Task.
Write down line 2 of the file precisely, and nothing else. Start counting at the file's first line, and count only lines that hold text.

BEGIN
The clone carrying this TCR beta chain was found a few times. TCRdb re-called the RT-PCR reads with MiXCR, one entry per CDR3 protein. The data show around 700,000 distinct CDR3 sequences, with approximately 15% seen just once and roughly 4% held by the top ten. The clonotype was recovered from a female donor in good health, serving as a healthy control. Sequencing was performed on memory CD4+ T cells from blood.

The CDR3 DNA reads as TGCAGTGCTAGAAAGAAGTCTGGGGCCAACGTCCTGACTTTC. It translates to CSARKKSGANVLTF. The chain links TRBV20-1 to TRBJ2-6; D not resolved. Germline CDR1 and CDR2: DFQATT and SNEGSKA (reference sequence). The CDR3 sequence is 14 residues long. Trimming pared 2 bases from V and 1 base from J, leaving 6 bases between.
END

The CDR3 DNA reads as TGCAGTGCTAGAAAGAAGTCTGGGGCCAACGTCCTGACTTTC. It translates to CSARKKSGANVLTF. The chain links TRBV20-1 to TRBJ2-6; D not resolved. Germline CDR1 and CDR2: DFQATT and SNEGSKA (reference sequence). The CDR3 sequence is 14 residues long. Trimming pared 2 bases from V and 1 base from J, leaving 6 bases between.